STATE of Oklahoma, Appellant v. Louis Kilakila STARK, Appellee.
¶1 The State of Oklahoma charged Appellee Louis Kilakila Stark in the District Court of Comanche County, Case Number CF-2015-530, with Unlawful Possession of a Controlled Drug (Marijuana) With Intent to Distribute (Count 1) in violation of 63 O.S.Supp.2012, § 2-401, Unlawful Possession of a Controlled Dangerous Substance (Cocaine) (Count 2) in violation of 63 O.S.Supp.2012, 2-402, Unlawful Possession of Drug Paraphernalia (Count 3) in violation of 63 O.S.2011, 2-405, and Felon in Possession of a Firearm (Count 4) in violation of 21 O.S.Supp.2014, § 1283(A). The State filed a Supplemental Information alleging one prior felony conviction for sentence enhancement on Counts 1, 2, and 4. Stark filed a motion to quash the Information and Bind Over Order and to suppress the narcotics and firearms evidence, alleging the search yielding the contraband was illegal. The Honorable Gerald Neuwirth sustained on the record Stark's motion to quash and suppress on January 11, 2017, and again by written order dated January 18, 2017. The court found that the warrantless entry into the trailer house under the guise of a protective sweep was a subterfuge and amounted to an illegal search that tainted the later consent search and search conducted pursuant to a search warrant. The State of Oklahoma filed the instant appeal of the district court's order.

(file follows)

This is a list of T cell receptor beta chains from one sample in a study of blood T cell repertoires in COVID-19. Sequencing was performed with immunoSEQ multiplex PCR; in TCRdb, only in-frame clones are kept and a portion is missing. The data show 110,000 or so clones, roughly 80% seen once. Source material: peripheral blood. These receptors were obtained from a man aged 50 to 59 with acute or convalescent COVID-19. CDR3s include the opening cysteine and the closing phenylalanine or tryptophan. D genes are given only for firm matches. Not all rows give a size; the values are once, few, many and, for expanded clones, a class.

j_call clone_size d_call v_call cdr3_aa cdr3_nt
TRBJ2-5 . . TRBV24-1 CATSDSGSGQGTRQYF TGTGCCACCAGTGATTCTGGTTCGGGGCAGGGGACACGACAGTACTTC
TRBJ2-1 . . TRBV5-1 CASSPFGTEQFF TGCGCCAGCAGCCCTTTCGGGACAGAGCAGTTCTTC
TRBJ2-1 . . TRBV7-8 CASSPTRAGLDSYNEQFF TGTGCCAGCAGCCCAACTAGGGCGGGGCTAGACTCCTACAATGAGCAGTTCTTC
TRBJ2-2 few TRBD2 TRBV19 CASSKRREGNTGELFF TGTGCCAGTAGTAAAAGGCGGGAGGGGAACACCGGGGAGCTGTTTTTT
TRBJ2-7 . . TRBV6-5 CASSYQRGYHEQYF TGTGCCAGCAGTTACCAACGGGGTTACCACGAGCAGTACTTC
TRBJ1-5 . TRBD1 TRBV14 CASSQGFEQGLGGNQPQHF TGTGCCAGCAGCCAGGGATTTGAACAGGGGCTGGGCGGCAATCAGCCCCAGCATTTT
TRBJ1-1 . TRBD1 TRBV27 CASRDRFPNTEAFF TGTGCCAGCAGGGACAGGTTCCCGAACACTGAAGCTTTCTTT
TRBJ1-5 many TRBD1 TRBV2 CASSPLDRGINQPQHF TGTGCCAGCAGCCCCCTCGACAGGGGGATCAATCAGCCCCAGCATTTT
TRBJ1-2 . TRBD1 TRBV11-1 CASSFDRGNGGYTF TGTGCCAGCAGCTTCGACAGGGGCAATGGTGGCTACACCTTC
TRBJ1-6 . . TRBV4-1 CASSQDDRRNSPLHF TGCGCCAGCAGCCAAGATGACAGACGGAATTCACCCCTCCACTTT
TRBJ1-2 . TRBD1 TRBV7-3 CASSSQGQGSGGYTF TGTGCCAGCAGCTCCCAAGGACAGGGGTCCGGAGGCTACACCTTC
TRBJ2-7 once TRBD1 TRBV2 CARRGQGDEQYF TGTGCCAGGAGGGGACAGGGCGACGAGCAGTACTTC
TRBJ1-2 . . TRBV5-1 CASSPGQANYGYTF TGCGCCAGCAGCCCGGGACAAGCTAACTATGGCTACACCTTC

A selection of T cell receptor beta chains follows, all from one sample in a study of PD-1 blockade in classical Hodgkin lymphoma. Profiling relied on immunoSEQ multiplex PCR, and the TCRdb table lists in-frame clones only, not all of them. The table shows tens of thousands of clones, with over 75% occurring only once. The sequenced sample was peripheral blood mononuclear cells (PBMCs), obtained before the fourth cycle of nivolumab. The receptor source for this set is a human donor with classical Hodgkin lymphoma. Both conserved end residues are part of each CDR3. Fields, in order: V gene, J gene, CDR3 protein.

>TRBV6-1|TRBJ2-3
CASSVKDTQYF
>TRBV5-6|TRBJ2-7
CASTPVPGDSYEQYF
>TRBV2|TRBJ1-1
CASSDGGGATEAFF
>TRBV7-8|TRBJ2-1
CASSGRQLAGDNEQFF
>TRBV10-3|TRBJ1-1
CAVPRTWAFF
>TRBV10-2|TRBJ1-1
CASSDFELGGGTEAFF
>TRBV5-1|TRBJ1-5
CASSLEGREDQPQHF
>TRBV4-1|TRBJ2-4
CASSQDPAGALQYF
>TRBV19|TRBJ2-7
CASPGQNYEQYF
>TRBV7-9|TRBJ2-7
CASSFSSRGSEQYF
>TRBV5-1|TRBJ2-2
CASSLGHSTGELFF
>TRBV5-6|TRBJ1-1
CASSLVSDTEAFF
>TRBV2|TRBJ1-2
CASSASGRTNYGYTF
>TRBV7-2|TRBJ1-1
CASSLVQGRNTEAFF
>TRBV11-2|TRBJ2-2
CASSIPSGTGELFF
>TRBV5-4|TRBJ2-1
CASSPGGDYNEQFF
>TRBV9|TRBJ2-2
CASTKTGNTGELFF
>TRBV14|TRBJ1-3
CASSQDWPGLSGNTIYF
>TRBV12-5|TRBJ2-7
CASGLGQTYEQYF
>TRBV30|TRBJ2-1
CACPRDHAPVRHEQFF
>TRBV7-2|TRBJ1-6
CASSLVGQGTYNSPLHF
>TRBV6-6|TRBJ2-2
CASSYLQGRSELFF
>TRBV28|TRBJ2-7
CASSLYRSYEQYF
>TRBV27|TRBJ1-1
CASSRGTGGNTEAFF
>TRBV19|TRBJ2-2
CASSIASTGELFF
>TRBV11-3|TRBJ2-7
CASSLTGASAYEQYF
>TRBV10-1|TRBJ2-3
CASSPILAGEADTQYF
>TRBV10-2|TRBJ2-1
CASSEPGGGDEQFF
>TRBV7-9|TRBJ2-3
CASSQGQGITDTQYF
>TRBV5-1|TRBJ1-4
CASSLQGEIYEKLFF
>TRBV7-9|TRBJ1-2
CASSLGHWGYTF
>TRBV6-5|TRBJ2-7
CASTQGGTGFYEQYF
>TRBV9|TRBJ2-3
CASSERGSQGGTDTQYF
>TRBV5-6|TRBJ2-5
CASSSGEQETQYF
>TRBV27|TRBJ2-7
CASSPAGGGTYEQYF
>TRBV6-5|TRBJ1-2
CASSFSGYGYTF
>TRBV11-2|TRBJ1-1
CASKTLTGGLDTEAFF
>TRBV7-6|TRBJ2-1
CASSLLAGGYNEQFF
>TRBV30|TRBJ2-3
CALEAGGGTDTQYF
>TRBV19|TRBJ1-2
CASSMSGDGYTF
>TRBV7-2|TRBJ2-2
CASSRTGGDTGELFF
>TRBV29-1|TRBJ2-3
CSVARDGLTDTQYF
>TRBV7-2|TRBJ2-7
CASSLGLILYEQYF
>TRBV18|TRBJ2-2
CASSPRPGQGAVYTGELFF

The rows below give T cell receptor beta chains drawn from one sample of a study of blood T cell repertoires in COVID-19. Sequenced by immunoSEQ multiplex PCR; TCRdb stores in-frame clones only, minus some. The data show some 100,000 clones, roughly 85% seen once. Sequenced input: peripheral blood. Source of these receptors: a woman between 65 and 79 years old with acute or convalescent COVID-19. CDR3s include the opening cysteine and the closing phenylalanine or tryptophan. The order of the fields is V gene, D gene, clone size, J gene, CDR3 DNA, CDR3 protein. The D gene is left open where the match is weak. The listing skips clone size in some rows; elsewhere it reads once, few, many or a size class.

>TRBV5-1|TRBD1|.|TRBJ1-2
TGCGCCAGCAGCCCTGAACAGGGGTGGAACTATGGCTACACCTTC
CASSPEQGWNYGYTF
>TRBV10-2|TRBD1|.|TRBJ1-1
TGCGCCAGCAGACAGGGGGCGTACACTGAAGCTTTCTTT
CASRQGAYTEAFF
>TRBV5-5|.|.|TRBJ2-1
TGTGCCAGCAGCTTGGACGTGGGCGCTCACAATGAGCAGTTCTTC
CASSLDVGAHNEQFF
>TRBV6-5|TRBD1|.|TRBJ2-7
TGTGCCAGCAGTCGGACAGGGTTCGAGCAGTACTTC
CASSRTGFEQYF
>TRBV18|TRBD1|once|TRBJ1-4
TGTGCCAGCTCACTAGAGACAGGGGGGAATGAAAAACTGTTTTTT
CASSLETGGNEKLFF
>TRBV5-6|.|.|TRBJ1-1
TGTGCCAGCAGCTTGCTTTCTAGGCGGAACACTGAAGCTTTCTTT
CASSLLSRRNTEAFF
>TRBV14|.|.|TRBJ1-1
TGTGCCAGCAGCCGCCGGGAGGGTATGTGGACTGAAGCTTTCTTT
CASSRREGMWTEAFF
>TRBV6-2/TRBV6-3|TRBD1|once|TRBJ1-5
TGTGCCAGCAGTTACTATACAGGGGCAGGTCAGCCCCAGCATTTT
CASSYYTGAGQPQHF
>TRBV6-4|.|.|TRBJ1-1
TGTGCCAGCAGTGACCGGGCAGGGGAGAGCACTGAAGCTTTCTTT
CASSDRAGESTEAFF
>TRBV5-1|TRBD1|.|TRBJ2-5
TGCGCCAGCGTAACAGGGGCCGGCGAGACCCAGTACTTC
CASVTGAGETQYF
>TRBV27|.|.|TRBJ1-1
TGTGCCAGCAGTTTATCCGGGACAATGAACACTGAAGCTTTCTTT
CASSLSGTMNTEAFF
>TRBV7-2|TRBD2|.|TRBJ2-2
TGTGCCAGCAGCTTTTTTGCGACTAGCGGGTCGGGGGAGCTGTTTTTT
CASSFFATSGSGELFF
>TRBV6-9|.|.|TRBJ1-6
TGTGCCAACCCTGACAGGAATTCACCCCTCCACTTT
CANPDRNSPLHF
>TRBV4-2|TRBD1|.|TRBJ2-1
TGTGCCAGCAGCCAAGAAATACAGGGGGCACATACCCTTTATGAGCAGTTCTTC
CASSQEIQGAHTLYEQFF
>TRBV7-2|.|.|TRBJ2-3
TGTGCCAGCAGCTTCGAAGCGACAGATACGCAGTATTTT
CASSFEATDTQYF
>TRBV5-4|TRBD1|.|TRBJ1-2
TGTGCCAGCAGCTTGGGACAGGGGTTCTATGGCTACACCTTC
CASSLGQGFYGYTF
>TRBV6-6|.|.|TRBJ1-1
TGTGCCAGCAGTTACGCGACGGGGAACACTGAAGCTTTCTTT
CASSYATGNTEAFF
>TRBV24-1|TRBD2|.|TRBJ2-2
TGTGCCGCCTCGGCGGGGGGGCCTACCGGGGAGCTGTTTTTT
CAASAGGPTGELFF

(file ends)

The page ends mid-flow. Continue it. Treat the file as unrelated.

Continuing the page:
¶2 Once the cause was submitted for decision, this Court determined supplementation of the record was necessary to resolve the issues presented. We remanded the case to the district court for an evidentiary hearing to determine whether the police officers had permission from any lawful occupant to enter the trailer house before officers conducted a protective sweep and whether Stark's presence in the trailer house was with the permission of the home's lessee resident. The district court filed its Findings of Fact and Conclusions of Law after the evidentiary hearing, finding that Stark had permission to be in the trailer house from the lawful lessee resident and that no lawful occupant gave the officers permission to enter before they conducted the protective sweep of the trailer.
¶3 The State of Oklahoma raises four issues:
(1) The district court's order granting Appellee's Motion to Quash the Information, Quash the Arrest and to Suppress Evidence should be reversed because Appellee has not established that he has standing to challenge any search of the residence;
(2) The district court erred in its ruling that Officer Witten conducted an illegal search of the residence when it was in fact a protective sweep of the residence for the purpose of officer safety;
(3) The district court erred in its ruling that Officer Witten did not obtain proper consent from the homeowner before conducting any type of search of the residence; and
(4) The district court erred in its ruling that the actions of the officers rose to the level of misconduct requiring suppression of the evidence.